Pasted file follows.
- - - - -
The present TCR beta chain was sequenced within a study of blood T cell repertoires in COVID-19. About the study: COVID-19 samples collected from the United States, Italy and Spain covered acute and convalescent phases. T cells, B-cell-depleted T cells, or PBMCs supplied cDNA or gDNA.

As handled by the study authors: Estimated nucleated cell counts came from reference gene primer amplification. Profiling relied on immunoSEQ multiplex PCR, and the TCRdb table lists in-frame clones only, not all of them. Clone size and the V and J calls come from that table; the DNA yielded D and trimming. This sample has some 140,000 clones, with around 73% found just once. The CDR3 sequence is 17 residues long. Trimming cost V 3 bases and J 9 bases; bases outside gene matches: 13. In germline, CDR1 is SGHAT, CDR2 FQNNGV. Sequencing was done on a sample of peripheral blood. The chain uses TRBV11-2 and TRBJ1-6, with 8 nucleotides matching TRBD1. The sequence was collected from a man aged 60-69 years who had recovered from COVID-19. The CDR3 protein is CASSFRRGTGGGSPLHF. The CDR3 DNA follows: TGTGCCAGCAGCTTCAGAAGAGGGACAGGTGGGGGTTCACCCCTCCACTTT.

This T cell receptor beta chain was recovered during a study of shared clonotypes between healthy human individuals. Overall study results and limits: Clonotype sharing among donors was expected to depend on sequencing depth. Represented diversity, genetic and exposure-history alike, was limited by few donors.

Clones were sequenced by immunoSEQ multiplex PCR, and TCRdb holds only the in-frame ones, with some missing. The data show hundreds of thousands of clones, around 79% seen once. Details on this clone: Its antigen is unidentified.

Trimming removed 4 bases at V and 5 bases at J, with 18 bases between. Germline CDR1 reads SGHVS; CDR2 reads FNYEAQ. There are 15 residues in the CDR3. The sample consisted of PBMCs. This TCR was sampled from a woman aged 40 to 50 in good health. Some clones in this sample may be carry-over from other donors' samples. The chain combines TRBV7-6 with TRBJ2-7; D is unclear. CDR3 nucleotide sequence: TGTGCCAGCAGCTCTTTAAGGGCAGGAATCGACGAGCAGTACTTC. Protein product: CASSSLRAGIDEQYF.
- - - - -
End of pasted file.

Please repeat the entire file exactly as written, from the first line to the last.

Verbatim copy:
The present TCR beta chain was sequenced within a study of blood T cell repertoires in COVID-19. About the study: COVID-19 samples collected from the United States, Italy and Spain covered acute and convalescent phases. T cells, B-cell-depleted T cells, or PBMCs supplied cDNA or gDNA.

As handled by the study authors: Estimated nucleated cell counts came from reference gene primer amplification. Profiling relied on immunoSEQ multiplex PCR, and the TCRdb table lists in-frame clones only, not all of them. Clone size and the V and J calls come from that table; the DNA yielded D and trimming. This sample has some 140,000 clones, with around 73% found just once. The CDR3 sequence is 17 residues long. Trimming cost V 3 bases and J 9 bases; bases outside gene matches: 13. In germline, CDR1 is SGHAT, CDR2 FQNNGV. Sequencing was done on a sample of peripheral blood. The chain uses TRBV11-2 and TRBJ1-6, with 8 nucleotides matching TRBD1. The sequence was collected from a man aged 60-69 years who had recovered from COVID-19. The CDR3 protein is CASSFRRGTGGGSPLHF. The CDR3 DNA follows: TGTGCCAGCAGCTTCAGAAGAGGGACAGGTGGGGGTTCACCCCTCCACTTT.

This T cell receptor beta chain was recovered during a study of shared clonotypes between healthy human individuals. Overall study results and limits: Clonotype sharing among donors was expected to depend on sequencing depth. Represented diversity, genetic and exposure-history alike, was limited by few donors.

Clones were sequenced by immunoSEQ multiplex PCR, and TCRdb holds only the in-frame ones, with some missing. The data show hundreds of thousands of clones, around 79% seen once. Details on this clone: Its antigen is unidentified.

Trimming removed 4 bases at V and 5 bases at J, with 18 bases between. Germline CDR1 reads SGHVS; CDR2 reads FNYEAQ. There are 15 residues in the CDR3. The sample consisted of PBMCs. This TCR was sampled from a woman aged 40 to 50 in good health. Some clones in this sample may be carry-over from other donors' samples. The chain combines TRBV7-6 with TRBJ2-7; D is unclear. CDR3 nucleotide sequence: TGTGCCAGCAGCTCTTTAAGGGCAGGAATCGACGAGCAGTACTTC. Protein product: CASSSLRAGIDEQYF.